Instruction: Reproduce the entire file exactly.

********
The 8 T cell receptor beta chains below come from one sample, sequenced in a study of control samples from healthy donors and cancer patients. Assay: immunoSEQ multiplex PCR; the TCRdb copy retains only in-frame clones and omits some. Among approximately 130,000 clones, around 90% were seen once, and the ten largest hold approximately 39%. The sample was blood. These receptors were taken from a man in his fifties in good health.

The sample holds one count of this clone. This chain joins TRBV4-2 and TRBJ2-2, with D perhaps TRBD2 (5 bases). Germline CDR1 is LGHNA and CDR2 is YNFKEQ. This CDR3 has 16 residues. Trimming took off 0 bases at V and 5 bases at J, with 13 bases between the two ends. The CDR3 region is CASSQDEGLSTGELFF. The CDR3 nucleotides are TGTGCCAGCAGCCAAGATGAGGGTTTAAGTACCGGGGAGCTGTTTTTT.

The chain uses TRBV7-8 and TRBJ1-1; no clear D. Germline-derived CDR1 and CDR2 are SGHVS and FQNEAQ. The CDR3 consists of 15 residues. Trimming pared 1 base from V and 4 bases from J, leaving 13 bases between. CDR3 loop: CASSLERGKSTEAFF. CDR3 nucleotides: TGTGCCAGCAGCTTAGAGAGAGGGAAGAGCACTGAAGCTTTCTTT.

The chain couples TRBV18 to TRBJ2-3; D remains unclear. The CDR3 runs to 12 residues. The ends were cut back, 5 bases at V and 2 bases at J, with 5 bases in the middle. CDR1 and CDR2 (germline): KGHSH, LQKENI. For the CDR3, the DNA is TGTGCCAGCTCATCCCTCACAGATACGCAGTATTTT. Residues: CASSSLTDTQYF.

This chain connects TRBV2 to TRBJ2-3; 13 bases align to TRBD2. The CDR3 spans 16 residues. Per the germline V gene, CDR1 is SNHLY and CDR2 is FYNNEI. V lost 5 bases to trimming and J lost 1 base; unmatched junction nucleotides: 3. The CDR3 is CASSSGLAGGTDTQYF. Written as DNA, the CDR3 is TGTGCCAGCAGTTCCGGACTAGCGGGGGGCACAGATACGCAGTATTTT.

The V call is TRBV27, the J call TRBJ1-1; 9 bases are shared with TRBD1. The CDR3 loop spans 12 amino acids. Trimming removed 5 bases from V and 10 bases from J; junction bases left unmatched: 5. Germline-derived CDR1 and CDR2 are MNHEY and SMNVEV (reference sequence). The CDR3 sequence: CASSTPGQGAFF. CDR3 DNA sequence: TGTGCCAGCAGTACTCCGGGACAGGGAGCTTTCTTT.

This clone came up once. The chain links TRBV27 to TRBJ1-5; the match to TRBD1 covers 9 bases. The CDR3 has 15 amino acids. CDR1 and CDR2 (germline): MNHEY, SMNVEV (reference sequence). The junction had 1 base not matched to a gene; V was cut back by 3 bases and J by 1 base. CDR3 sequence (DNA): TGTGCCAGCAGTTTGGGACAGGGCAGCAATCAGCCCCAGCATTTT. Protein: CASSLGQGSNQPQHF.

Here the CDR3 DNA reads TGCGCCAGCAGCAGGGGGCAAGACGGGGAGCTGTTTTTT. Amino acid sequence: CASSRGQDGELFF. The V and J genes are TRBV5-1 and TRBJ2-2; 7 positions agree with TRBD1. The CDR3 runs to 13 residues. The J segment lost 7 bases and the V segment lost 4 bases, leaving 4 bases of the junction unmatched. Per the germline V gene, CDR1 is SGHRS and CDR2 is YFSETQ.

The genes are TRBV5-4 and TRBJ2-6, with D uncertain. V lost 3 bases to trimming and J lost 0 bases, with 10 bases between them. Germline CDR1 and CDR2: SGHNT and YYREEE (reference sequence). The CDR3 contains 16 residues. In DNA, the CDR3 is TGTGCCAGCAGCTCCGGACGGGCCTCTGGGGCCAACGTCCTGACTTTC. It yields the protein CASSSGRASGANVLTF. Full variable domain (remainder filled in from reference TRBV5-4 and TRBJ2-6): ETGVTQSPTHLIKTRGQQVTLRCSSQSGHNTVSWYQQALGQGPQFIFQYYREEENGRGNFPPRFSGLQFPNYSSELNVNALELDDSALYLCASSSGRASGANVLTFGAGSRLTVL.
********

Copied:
The 8 T cell receptor beta chains below come from one sample, sequenced in a study of control samples from healthy donors and cancer patients. Assay: immunoSEQ multiplex PCR; the TCRdb copy retains only in-frame clones and omits some. Among approximately 130,000 clones, around 90% were seen once, and the ten largest hold approximately 39%. The sample was blood. These receptors were taken from a man in his fifties in good health.

The sample holds one count of this clone. This chain joins TRBV4-2 and TRBJ2-2, with D perhaps TRBD2 (5 bases). Germline CDR1 is LGHNA and CDR2 is YNFKEQ. This CDR3 has 16 residues. Trimming took off 0 bases at V and 5 bases at J, with 13 bases between the two ends. The CDR3 region is CASSQDEGLSTGELFF. The CDR3 nucleotides are TGTGCCAGCAGCCAAGATGAGGGTTTAAGTACCGGGGAGCTGTTTTTT.

The chain uses TRBV7-8 and TRBJ1-1; no clear D. Germline-derived CDR1 and CDR2 are SGHVS and FQNEAQ. The CDR3 consists of 15 residues. Trimming pared 1 base from V and 4 bases from J, leaving 13 bases between. CDR3 loop: CASSLERGKSTEAFF. CDR3 nucleotides: TGTGCCAGCAGCTTAGAGAGAGGGAAGAGCACTGAAGCTTTCTTT.

The chain couples TRBV18 to TRBJ2-3; D remains unclear. The CDR3 runs to 12 residues. The ends were cut back, 5 bases at V and 2 bases at J, with 5 bases in the middle. CDR1 and CDR2 (germline): KGHSH, LQKENI. For the CDR3, the DNA is TGTGCCAGCTCATCCCTCACAGATACGCAGTATTTT. Residues: CASSSLTDTQYF.

This chain connects TRBV2 to TRBJ2-3; 13 bases align to TRBD2. The CDR3 spans 16 residues. Per the germline V gene, CDR1 is SNHLY and CDR2 is FYNNEI. V lost 5 bases to trimming and J lost 1 base; unmatched junction nucleotides: 3. The CDR3 is CASSSGLAGGTDTQYF. Written as DNA, the CDR3 is TGTGCCAGCAGTTCCGGACTAGCGGGGGGCACAGATACGCAGTATTTT.

The V call is TRBV27, the J call TRBJ1-1; 9 bases are shared with TRBD1. The CDR3 loop spans 12 amino acids. Trimming removed 5 bases from V and 10 bases from J; junction bases left unmatched: 5. Germline-derived CDR1 and CDR2 are MNHEY and SMNVEV (reference sequence). The CDR3 sequence: CASSTPGQGAFF. CDR3 DNA sequence: TGTGCCAGCAGTACTCCGGGACAGGGAGCTTTCTTT.

This clone came up once. The chain links TRBV27 to TRBJ1-5; the match to TRBD1 covers 9 bases. The CDR3 has 15 amino acids. CDR1 and CDR2 (germline): MNHEY, SMNVEV (reference sequence). The junction had 1 base not matched to a gene; V was cut back by 3 bases and J by 1 base. CDR3 sequence (DNA): TGTGCCAGCAGTTTGGGACAGGGCAGCAATCAGCCCCAGCATTTT. Protein: CASSLGQGSNQPQHF.

Here the CDR3 DNA reads TGCGCCAGCAGCAGGGGGCAAGACGGGGAGCTGTTTTTT. Amino acid sequence: CASSRGQDGELFF. The V and J genes are TRBV5-1 and TRBJ2-2; 7 positions agree with TRBD1. The CDR3 runs to 13 residues. The J segment lost 7 bases and the V segment lost 4 bases, leaving 4 bases of the junction unmatched. Per the germline V gene, CDR1 is SGHRS and CDR2 is YFSETQ.

The genes are TRBV5-4 and TRBJ2-6, with D uncertain. V lost 3 bases to trimming and J lost 0 bases, with 10 bases between them. Germline CDR1 and CDR2: SGHNT and YYREEE (reference sequence). The CDR3 contains 16 residues. In DNA, the CDR3 is TGTGCCAGCAGCTCCGGACGGGCCTCTGGGGCCAACGTCCTGACTTTC. It yields the protein CASSSGRASGANVLTF. Full variable domain (remainder filled in from reference TRBV5-4 and TRBJ2-6): ETGVTQSPTHLIKTRGQQVTLRCSSQSGHNTVSWYQQALGQGPQFIFQYYREEENGRGNFPPRFSGLQFPNYSSELNVNALELDDSALYLCASSSGRASGANVLTFGAGSRLTVL.